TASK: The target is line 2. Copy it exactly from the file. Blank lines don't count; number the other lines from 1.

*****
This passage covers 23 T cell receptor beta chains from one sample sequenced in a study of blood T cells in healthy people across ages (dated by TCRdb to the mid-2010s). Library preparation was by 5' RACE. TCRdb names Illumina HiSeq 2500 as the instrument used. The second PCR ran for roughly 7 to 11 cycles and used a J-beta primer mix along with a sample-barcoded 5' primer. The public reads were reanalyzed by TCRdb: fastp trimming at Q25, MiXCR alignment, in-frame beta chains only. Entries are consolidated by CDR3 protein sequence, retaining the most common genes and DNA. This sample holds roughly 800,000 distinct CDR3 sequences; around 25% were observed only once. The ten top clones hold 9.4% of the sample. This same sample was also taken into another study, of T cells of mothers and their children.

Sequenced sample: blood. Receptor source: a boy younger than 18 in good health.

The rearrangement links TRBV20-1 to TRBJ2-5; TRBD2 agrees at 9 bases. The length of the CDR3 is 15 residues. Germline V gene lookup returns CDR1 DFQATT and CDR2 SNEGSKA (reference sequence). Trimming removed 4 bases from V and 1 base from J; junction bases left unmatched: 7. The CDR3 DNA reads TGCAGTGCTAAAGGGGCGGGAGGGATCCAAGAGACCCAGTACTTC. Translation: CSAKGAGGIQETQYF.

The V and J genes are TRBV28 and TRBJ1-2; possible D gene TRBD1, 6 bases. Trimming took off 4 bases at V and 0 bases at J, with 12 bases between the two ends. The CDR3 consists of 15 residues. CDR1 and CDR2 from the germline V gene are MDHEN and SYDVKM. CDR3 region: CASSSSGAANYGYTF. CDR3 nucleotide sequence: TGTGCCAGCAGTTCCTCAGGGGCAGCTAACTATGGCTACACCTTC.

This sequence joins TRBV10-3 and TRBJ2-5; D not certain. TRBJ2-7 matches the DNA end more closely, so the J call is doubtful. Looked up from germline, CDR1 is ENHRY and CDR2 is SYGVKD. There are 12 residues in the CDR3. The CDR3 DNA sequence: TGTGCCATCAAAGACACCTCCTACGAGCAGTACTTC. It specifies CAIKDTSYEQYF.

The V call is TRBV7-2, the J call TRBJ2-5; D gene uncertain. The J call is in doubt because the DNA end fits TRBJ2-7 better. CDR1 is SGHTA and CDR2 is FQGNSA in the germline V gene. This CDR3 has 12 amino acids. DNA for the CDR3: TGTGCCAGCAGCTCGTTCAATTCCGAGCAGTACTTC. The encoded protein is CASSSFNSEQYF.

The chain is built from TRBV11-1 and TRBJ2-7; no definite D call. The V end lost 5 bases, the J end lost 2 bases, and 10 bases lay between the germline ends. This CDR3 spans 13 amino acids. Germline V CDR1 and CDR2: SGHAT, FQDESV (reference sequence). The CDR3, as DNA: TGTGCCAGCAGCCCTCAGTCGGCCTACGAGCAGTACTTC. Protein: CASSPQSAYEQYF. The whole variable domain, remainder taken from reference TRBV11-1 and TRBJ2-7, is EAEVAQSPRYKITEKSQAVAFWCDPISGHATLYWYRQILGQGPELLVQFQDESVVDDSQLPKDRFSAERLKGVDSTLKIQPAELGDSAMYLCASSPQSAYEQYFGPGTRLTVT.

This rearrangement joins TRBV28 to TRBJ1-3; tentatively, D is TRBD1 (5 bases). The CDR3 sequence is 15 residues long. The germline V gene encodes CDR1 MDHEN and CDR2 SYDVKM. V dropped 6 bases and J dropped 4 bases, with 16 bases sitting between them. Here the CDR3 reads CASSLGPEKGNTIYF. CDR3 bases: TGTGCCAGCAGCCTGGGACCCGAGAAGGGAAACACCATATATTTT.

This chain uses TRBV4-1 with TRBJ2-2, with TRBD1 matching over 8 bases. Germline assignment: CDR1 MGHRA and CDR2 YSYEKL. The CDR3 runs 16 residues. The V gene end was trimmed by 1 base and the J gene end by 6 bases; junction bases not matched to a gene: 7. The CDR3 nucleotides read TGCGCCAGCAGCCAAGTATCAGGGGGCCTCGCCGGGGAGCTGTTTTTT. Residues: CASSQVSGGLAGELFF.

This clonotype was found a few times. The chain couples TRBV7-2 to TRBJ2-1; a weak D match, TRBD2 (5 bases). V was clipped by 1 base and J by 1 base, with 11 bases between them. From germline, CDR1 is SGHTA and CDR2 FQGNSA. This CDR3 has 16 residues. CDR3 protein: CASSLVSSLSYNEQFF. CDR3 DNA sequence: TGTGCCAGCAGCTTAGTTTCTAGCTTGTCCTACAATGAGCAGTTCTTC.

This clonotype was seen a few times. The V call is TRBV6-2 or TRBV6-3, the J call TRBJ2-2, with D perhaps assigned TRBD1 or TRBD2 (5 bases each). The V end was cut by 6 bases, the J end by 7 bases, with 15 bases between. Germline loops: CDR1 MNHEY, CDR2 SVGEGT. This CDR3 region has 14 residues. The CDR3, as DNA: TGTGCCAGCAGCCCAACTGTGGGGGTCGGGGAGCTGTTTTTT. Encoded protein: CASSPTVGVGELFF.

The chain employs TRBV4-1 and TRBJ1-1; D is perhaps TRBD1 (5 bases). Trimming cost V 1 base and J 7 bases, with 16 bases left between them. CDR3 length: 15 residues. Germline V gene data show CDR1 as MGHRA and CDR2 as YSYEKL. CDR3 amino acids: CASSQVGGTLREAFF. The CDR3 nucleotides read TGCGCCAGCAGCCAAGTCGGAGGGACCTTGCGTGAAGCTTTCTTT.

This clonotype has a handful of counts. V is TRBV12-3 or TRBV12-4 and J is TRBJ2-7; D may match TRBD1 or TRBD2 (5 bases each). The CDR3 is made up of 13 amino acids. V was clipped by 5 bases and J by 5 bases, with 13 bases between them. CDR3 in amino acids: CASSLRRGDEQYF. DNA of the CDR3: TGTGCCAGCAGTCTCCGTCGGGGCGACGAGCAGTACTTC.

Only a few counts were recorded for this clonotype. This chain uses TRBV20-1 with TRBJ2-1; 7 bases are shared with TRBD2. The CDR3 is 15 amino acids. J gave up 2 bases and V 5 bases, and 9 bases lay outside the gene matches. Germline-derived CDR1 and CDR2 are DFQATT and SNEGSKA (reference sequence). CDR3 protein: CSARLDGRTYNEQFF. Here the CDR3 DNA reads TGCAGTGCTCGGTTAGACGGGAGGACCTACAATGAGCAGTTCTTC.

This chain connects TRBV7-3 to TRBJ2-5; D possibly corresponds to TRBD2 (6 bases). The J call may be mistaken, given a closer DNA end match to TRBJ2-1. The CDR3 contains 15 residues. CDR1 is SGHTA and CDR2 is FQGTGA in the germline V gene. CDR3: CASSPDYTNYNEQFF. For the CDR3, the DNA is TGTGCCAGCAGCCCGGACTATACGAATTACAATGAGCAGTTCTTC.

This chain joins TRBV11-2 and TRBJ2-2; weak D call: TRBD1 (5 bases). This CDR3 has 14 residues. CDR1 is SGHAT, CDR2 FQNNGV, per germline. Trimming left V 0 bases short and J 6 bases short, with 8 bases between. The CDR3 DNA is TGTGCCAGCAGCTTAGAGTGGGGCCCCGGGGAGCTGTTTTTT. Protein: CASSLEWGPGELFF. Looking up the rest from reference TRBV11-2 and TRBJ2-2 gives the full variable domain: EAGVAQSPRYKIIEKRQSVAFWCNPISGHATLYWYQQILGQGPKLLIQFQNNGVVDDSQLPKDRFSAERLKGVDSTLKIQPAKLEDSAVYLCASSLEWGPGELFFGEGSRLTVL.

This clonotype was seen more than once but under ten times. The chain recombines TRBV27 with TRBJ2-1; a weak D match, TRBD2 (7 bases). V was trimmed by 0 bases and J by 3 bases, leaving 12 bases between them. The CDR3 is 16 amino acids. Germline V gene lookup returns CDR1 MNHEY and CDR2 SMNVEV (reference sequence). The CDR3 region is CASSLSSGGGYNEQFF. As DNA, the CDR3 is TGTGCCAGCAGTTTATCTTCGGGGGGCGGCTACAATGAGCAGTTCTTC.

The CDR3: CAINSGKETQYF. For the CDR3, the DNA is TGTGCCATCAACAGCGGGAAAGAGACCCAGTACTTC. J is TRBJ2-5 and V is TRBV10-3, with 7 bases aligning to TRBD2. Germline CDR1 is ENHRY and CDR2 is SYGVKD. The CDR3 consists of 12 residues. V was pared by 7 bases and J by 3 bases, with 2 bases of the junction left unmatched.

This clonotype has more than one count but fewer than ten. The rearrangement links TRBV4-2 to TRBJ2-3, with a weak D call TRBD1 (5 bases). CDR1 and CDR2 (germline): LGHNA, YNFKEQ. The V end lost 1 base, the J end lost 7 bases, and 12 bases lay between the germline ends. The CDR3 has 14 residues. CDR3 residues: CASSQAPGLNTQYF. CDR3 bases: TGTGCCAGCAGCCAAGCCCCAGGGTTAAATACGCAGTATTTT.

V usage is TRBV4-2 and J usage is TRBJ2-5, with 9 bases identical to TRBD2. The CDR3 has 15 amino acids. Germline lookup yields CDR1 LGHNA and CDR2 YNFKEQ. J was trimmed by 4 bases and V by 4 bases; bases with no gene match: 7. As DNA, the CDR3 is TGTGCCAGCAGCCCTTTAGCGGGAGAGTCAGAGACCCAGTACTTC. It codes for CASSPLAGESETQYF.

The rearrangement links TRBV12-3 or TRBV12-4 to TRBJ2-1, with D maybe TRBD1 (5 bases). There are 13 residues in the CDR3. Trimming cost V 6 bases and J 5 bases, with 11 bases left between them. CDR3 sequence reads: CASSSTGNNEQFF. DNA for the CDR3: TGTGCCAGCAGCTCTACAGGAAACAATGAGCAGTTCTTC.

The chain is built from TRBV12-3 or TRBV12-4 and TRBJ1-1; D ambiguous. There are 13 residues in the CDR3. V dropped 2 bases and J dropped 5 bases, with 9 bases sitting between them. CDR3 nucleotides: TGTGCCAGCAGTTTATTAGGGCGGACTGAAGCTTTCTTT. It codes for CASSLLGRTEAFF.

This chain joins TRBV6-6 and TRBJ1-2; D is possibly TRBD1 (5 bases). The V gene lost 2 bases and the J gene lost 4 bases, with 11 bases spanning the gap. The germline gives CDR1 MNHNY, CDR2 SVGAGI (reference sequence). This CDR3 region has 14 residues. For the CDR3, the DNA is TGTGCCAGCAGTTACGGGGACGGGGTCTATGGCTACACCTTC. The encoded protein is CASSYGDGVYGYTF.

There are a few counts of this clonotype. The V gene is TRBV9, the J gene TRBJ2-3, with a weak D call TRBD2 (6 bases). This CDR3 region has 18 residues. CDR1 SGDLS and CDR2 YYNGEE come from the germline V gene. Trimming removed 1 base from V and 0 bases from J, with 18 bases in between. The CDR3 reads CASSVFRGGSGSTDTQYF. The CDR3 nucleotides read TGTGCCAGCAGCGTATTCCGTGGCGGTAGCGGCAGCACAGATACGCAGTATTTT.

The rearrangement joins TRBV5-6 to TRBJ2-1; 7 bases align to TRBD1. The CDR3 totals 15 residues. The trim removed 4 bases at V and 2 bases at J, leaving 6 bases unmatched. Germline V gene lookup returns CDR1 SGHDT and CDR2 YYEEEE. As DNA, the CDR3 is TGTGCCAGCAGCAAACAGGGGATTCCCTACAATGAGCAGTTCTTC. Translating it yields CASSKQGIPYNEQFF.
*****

Sequenced sample: blood. Receptor source: a boy younger than 18 in good health.